This could be git related or not. So, what's on your workbench at the moment?

I have 4 scarf joint necks in different stages of work.

A 25" scale pine 5 string neck for a Banjo-Res, A 25" scale Red Oak neck for my 6 string Strat-Res build, A 24 & 1/2" scale Red Oak neck for my 6 string Double Cut Tele build and a 27" scale 6 string Baritone Conversion neck for a Modern Strat body I have.

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I made a acoustic CBG style box out of Cedar awhile back. I did a thread on the build, but can't seem to find it now. I think it was in the Building A Cigar Box Guitar 101 group.

Paul, based on the experience, would you make more out of cedar in the future?

Cedar is soft, but it dries out and gets hard like Pine does with time. After I cut the pieces to length, I actually dried mine out in the oven at home in the kitchen with the vent going for an hour and a half before building.

I don't recommend doing that without knowing if the wood will put of toxic fumes or not. Still the best form of drying out wood is just like the oldtimers did it, outside and over time.

Yes I wood ;)

Cedar, Spruce, Fir and Pine are all in the same family, but many Southern species are to soft for my tastes.

Western varieties will be better suited. IMO I used cedar fence planks for my build. predrill any screw holes and if any of those woods are considered for making a neck, I would put in a trussrod just to be on the safe side.

I’ve seen softwoods like red & yellow cedar used for tops on dulcimers, but not without bracing? Yellow cedar is almost as hard as spanish cedar, and you know we love those Spanish cedar cigar boxes :D

What’s your wife say about drying wood in the oven, Paul? Back in the 80’s, I helped a friend of mine build the lumber kiln from Firefox vol. 3, worked great!

She didn't like it a single bit. Get a old electric or gas oven covereted to propane or a old large propane grill in your workshop and dry out wood as much as you want. Supervised that is, don't want anyone burning or blowing up the workshop on my ideas. ;)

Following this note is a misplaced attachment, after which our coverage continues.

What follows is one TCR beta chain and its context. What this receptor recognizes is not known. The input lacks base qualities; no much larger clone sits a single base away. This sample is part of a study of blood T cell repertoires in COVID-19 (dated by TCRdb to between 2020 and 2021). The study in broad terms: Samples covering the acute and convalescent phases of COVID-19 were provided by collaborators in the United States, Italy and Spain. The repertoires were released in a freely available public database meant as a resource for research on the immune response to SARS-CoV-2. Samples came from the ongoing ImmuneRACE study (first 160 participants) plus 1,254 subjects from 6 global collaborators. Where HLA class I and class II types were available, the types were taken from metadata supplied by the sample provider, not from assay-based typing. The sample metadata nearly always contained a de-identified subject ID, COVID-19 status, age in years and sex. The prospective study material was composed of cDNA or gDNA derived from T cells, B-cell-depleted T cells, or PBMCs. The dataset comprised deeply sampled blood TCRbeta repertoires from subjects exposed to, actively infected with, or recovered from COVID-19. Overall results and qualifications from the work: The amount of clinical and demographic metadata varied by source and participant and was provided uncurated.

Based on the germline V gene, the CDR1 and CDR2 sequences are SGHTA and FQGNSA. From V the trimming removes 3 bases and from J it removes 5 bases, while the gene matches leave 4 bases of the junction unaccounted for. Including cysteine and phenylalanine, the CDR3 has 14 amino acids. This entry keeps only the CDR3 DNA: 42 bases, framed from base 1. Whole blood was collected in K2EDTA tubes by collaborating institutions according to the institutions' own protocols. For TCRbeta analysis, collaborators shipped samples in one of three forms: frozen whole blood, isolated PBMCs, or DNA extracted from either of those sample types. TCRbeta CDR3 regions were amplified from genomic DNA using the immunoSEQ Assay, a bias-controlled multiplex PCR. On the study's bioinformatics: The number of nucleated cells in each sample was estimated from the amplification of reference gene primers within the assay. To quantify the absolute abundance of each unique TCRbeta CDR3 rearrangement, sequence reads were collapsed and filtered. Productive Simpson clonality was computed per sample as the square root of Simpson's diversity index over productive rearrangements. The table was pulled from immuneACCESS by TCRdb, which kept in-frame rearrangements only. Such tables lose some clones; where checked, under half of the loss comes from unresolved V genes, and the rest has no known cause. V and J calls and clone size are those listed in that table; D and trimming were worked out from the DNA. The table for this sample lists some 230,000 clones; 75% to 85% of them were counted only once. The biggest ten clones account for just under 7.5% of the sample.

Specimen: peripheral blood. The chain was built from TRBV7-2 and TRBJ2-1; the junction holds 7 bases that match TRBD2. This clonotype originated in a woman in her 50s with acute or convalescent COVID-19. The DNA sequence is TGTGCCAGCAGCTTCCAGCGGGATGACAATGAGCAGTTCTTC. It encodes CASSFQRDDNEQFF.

I think I could get away with using the oven.  A couple years back I made a bunch of centerpieces for her, the base was a thin cross cuts from a log.  To be sure there were no bugs on them we sterilized them in the oven at the lowest setting for a couple hours.  I figure that sets a precedent, at least that will be my excuse.

Ray, stringed instruments like violins, cellos, violas & upright basses employ a spruce dowel between the front & back? Where it’s placed can change tone & resonance. The most favorable position is near the bass side of the bridge, which is also the best place to mount a piezo?

Hi Ray, the soundpost as Brian Q has explained is usually fitted in instruments of the viol family. The reason is that they sure played with a bow, so the mechanical action of the bridge is more side to side, than back and forth as a guitar or plucked instrument.
The quick explanation is not easy, but, I give it a go.

Under the bass leg of a viol bridge is a bass bar, a brace, running from tail to neck direction. Under the treble leg goes the soundpost, just behind that leg, and as BrianQ says its placement is critical.

To aid and control the "rocking", the side to side action of the bridge, the post is used as a firm point where the bridge can transfer energy. Not big on fancy words this is layman speak, ha ha. I hope you get the idea.

Bottom line is the top of bowed instruments have aconstant mode of vibration whereas plucked instruments have short sharp duration of vibration. Both methods cause sound waves in the air of the box, that exits the soundholes. It's the air motion that works the back. Sorry for poor explanation.
Cheers Taff

Hi again Ray,

to answer your actual question. There have been guitars built with sound posts, for whatever reason, but it is not a feature jumped on by builders in general. My thought is that unless the top and back were perfectly tuned to work together, as they are when soundwaves bring the back into play, the post could have a dampening effect on the top due to the back resisting top movement.

With stiff sides the vibrating energy from the strings is more directed tot he top and back. Even a soft timber neck can, I think, rob the box of vibrating energy.

Well you did ask......Taff

 Yes, I asked, and as usual, you gave very good, clear, valuable info and I am glad I asked. I kinda figured that with the post, the front and back might work against each other if not somehow tuned together. I wouldn't have the foggiest on how to do that, nor do I want to get that technical in building, yet.

 Thank you Taffy,



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